Tuesday, October 14, 2008

#45: Buddel-Wuddel

  • designer: Richard Ulrich & Wolfgang Kramer
  • publisher: Haba
  • date: 2003
  • BoardGameGeek rank/rating: not ranked/6.11
  • age: 6+
  • # of players: 2-4
  • print status: OOP?
  • cost: 9.90 EU (Amazon.de - approx. $15.00)
Kramer & Ulrich are famous for other designs - most notably, El Grande & The Princes of Florence (two of my top ten games for adults). What we have here in this bright yellow Haba box is a mechanic from one of their "gamer" games (Die Handler) repurposed to drive a kid game about moles, gnomes, mine cars & a friendly goblin.

Players share two mine cars (with four spaces each) - and their moles careen about the mine attempting to reach the stolen treasure before other players. There are ways to ditch players off the cars (thanks to some handy gnomes on the board) as well as a friendly goblin who frees moles from the pesky gnomes. But the part of the game borrowed from Die Handler is the sharing - you're riding with other moles, so you've got to decide if you're going to "play nice" or try & take over the car for yourself.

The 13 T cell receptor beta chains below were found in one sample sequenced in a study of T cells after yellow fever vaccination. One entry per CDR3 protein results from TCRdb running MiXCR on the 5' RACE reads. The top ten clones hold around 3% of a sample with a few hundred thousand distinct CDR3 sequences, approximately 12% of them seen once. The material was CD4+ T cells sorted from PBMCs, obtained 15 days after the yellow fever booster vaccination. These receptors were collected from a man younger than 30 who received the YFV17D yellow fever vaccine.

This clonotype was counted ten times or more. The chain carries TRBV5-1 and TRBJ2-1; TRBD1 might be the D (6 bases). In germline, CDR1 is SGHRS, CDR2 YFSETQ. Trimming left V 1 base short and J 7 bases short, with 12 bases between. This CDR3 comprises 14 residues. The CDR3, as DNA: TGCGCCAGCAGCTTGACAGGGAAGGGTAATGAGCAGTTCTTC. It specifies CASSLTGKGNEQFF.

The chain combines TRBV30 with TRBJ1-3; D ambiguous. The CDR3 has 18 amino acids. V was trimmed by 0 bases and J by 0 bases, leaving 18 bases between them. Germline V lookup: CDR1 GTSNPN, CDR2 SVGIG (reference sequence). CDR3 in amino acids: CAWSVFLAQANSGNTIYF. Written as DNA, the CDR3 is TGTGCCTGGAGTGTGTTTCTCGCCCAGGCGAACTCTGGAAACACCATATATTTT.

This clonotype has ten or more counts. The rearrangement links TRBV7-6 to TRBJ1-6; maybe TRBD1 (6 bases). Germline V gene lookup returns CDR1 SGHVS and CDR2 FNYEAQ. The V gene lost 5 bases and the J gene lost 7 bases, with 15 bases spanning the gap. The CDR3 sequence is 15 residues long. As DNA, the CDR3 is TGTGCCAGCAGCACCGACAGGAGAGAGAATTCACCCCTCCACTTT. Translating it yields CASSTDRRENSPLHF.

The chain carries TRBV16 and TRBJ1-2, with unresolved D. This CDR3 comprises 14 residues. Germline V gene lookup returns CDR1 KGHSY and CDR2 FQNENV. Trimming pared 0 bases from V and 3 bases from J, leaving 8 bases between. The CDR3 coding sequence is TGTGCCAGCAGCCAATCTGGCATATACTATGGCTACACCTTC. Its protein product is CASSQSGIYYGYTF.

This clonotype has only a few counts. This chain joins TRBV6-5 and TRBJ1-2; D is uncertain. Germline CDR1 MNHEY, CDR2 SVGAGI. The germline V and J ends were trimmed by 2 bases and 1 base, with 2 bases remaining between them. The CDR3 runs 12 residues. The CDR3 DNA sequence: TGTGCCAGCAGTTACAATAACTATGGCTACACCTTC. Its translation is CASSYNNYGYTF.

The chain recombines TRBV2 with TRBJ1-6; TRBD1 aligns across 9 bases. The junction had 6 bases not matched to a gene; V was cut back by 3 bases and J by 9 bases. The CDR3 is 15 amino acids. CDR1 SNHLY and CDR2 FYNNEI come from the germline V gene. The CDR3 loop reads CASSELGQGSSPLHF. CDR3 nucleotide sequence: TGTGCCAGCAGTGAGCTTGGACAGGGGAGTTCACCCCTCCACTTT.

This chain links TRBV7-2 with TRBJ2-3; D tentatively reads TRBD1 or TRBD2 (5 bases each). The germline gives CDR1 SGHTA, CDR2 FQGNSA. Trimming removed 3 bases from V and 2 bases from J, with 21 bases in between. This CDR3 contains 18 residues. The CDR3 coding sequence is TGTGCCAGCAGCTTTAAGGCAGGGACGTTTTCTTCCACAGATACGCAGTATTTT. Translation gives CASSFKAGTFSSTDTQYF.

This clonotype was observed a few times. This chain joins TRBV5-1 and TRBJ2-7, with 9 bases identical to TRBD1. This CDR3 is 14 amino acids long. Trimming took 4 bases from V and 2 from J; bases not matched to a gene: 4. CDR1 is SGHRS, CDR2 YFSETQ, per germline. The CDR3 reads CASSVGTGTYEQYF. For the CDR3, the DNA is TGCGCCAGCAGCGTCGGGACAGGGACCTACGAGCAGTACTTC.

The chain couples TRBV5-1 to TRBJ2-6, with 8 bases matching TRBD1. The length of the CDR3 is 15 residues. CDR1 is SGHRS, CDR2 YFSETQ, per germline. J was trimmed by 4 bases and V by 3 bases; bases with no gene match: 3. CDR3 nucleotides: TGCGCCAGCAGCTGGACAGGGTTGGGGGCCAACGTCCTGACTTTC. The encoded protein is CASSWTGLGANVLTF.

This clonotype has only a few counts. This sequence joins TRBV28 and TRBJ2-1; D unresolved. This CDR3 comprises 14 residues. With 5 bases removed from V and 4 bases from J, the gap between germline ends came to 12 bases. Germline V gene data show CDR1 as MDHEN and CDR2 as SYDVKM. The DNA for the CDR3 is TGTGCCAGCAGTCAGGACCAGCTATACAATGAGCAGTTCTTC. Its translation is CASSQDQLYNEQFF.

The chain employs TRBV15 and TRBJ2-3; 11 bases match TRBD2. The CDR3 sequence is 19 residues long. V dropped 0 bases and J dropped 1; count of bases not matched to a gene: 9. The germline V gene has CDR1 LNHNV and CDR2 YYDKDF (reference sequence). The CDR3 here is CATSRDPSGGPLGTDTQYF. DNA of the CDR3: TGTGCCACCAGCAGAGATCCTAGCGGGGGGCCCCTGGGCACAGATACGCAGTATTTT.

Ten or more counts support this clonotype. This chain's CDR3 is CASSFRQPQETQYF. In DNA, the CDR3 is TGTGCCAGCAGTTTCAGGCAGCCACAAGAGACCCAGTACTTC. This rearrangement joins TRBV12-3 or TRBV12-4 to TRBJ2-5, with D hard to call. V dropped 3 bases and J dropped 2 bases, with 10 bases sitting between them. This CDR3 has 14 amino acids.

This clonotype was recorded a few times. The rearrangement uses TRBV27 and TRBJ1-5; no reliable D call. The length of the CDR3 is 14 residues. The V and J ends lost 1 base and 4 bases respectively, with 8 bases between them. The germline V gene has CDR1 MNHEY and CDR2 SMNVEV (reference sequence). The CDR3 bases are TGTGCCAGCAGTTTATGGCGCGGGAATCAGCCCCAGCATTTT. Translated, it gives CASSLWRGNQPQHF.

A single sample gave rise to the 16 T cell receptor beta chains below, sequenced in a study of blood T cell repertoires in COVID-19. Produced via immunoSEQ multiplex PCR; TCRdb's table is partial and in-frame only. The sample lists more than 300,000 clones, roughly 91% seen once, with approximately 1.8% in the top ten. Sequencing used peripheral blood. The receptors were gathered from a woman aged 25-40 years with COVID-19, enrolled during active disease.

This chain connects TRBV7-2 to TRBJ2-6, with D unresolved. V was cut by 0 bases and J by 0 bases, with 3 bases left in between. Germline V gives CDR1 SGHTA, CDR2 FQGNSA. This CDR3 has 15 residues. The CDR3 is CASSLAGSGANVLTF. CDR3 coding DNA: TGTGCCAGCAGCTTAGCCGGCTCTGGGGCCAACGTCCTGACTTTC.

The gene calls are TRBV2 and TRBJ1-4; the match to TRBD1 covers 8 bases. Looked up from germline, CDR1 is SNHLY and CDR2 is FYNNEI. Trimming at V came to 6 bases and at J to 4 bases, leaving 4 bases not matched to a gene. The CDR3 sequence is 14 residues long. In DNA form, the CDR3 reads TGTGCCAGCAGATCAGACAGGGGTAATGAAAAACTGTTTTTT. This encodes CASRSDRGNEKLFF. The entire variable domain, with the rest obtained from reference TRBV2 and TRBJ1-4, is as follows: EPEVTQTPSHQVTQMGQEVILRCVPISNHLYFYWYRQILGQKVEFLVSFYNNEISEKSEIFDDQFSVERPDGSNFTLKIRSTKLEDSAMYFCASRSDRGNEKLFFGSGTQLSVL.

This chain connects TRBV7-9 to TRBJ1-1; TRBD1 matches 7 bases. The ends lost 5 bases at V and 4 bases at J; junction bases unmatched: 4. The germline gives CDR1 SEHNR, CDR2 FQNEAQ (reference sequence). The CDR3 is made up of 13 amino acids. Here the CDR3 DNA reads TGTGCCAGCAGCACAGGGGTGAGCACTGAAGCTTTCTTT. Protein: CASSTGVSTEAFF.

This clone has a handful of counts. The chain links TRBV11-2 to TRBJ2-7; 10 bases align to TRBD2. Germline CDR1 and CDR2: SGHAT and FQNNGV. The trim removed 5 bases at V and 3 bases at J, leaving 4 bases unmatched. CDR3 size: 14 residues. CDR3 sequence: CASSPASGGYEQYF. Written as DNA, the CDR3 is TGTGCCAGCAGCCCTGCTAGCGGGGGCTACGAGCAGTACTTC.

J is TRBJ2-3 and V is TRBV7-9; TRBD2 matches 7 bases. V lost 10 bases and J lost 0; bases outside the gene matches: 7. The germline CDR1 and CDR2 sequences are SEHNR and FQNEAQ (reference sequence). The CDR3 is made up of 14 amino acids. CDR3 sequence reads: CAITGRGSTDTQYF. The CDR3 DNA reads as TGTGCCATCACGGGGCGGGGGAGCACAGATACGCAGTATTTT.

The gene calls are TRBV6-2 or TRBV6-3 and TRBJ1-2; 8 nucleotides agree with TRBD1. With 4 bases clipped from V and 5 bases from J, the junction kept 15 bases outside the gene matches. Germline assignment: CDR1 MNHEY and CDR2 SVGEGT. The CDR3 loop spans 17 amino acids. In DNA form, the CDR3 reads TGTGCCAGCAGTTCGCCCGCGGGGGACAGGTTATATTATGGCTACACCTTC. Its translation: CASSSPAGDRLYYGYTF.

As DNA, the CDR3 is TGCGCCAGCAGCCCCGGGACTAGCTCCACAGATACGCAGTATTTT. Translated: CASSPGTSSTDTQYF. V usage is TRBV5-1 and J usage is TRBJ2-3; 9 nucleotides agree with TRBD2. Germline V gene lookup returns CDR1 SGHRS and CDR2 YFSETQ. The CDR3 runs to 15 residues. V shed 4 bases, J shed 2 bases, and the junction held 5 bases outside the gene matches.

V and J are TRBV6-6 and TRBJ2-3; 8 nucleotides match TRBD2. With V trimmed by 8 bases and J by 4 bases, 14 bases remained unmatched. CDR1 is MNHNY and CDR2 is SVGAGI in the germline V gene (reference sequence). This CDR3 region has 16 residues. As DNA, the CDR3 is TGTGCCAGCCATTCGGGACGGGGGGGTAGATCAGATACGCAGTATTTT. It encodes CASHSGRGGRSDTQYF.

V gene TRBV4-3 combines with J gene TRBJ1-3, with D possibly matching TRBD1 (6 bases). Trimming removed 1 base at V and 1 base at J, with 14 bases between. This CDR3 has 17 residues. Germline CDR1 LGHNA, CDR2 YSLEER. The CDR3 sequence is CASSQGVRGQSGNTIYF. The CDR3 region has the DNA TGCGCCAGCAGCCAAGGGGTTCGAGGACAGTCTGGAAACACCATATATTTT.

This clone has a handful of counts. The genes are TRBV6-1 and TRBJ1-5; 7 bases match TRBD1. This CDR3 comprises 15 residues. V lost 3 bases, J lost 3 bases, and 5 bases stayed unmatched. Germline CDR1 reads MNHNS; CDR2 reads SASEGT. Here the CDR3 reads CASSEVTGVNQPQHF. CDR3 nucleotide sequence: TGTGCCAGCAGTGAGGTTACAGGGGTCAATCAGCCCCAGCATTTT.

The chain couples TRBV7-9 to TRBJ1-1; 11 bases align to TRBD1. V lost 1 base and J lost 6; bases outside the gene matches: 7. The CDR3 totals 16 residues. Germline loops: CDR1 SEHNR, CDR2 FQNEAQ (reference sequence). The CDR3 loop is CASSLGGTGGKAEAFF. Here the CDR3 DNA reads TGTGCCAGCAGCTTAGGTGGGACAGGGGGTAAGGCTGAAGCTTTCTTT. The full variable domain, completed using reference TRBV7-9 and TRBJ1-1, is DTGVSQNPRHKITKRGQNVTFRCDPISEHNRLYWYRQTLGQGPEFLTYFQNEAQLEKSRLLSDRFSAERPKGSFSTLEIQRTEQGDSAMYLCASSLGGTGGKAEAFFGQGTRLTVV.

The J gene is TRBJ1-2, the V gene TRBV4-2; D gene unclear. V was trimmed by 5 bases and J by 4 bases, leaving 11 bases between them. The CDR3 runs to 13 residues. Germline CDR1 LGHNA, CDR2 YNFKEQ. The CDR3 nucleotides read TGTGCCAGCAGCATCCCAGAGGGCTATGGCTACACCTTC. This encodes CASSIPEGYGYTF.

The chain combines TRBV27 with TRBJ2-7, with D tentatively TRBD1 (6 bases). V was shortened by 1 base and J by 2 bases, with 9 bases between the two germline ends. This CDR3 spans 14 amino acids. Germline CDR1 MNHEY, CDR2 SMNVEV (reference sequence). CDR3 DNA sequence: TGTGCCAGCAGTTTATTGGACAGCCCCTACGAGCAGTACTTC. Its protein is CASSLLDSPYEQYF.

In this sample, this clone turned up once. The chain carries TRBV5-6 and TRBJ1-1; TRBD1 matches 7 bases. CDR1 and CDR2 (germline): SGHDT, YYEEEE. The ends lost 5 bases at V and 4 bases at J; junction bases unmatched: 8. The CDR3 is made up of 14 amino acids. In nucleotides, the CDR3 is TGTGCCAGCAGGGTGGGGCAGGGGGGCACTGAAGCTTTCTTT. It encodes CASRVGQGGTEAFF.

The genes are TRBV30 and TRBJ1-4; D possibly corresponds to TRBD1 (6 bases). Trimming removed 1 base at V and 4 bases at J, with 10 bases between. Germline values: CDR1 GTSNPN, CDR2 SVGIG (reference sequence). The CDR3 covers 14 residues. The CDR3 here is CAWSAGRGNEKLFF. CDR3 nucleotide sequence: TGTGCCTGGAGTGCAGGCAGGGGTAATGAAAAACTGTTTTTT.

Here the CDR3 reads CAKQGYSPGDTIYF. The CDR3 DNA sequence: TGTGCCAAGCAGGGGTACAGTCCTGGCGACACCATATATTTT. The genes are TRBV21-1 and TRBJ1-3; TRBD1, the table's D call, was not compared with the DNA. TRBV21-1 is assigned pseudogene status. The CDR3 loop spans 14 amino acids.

The game is driven by the die - but you can move up to the rolled amount, so you always have some flexibility. Each move also ends with the car spinning one quarter turn, which adds another level of "how do I maximize this simple move to do the most possible damage to my opponents while keeping my moles as safe as possible?"

When players reach the treasure chamber, the mole "in front" gets 2 gold while the other moles get 1 gold each. The car is then returned to the start point & is re-loaded with moles. And the game continues until all 20 gold are dispensed - the player with the most gold wins.

This is one of those games that can be pleasantly random playing with a group of kids (who don't always think about the implications of their moves) or pretty tactical when played with adults. The nice thing is that it works both ways. (A counter-example, btw, is Amazing Labyrinth, which doesn't appear in the Kid Games 100 despite it's iconic status as a German kids game because the game is insanely long when played randomly by kids - and no shorter when played with a bunch of AP-prone adults.)

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